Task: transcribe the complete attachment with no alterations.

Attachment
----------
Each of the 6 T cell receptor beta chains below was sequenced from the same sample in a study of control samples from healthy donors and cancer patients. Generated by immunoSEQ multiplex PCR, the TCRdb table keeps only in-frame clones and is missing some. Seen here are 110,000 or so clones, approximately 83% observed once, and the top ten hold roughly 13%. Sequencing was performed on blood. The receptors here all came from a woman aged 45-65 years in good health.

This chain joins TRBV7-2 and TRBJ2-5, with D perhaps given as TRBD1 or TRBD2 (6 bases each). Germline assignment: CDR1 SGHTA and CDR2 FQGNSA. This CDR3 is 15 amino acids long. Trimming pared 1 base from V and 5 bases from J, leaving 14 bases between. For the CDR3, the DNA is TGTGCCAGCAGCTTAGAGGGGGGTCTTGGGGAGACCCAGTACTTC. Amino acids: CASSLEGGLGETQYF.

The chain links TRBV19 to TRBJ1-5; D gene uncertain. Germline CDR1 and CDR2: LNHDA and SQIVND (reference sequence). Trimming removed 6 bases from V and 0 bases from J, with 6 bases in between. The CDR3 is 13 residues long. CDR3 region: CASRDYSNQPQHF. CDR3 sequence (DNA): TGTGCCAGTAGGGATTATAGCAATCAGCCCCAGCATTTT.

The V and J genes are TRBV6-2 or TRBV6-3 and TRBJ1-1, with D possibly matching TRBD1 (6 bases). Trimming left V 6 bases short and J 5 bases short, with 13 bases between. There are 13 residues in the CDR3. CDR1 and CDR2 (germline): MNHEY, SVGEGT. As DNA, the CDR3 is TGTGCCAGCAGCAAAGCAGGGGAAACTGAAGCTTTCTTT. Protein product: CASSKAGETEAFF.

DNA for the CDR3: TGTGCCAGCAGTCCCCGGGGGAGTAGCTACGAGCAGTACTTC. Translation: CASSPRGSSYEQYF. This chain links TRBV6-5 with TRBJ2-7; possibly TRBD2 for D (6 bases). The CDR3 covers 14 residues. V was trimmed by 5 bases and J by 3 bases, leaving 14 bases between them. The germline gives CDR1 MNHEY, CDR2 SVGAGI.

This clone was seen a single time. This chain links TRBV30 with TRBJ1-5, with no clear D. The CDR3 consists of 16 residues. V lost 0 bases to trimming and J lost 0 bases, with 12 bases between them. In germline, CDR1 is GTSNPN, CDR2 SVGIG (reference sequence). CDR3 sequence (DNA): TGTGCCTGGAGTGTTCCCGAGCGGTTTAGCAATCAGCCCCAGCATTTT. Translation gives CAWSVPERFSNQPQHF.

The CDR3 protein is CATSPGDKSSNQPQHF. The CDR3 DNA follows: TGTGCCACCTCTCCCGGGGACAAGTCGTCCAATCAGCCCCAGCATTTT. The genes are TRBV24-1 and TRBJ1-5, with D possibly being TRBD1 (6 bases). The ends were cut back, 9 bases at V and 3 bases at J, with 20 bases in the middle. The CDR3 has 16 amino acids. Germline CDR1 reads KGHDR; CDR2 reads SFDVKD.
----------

Each of the 6 T cell receptor beta chains below was sequenced from the same sample in a study of control samples from healthy donors and cancer patients. Generated by immunoSEQ multiplex PCR, the TCRdb table keeps only in-frame clones and is missing some. Seen here are 110,000 or so clones, approximately 83% observed once, and the top ten hold roughly 13%. Sequencing was performed on blood. The receptors here all came from a woman aged 45-65 years in good health.

This chain joins TRBV7-2 and TRBJ2-5, with D perhaps given as TRBD1 or TRBD2 (6 bases each). Germline assignment: CDR1 SGHTA and CDR2 FQGNSA. This CDR3 is 15 amino acids long. Trimming pared 1 base from V and 5 bases from J, leaving 14 bases between. For the CDR3, the DNA is TGTGCCAGCAGCTTAGAGGGGGGTCTTGGGGAGACCCAGTACTTC. Amino acids: CASSLEGGLGETQYF.

The chain links TRBV19 to TRBJ1-5; D gene uncertain. Germline CDR1 and CDR2: LNHDA and SQIVND (reference sequence). Trimming removed 6 bases from V and 0 bases from J, with 6 bases in between. The CDR3 is 13 residues long. CDR3 region: CASRDYSNQPQHF. CDR3 sequence (DNA): TGTGCCAGTAGGGATTATAGCAATCAGCCCCAGCATTTT.

The V and J genes are TRBV6-2 or TRBV6-3 and TRBJ1-1, with D possibly matching TRBD1 (6 bases). Trimming left V 6 bases short and J 5 bases short, with 13 bases between. There are 13 residues in the CDR3. CDR1 and CDR2 (germline): MNHEY, SVGEGT. As DNA, the CDR3 is TGTGCCAGCAGCAAAGCAGGGGAAACTGAAGCTTTCTTT. Protein product: CASSKAGETEAFF.

DNA for the CDR3: TGTGCCAGCAGTCCCCGGGGGAGTAGCTACGAGCAGTACTTC. Translation: CASSPRGSSYEQYF. This chain links TRBV6-5 with TRBJ2-7; possibly TRBD2 for D (6 bases). The CDR3 covers 14 residues. V was trimmed by 5 bases and J by 3 bases, leaving 14 bases between them. The germline gives CDR1 MNHEY, CDR2 SVGAGI.

This clone was seen a single time. This chain links TRBV30 with TRBJ1-5, with no clear D. The CDR3 consists of 16 residues. V lost 0 bases to trimming and J lost 0 bases, with 12 bases between them. In germline, CDR1 is GTSNPN, CDR2 SVGIG (reference sequence). CDR3 sequence (DNA): TGTGCCTGGAGTGTTCCCGAGCGGTTTAGCAATCAGCCCCAGCATTTT. Translation gives CAWSVPERFSNQPQHF.

The CDR3 protein is CATSPGDKSSNQPQHF. The CDR3 DNA follows: TGTGCCACCTCTCCCGGGGACAAGTCGTCCAATCAGCCCCAGCATTTT. The genes are TRBV24-1 and TRBJ1-5, with D possibly being TRBD1 (6 bases). The ends were cut back, 9 bases at V and 3 bases at J, with 20 bases in the middle. The CDR3 has 16 amino acids. Germline CDR1 reads KGHDR; CDR2 reads SFDVKD.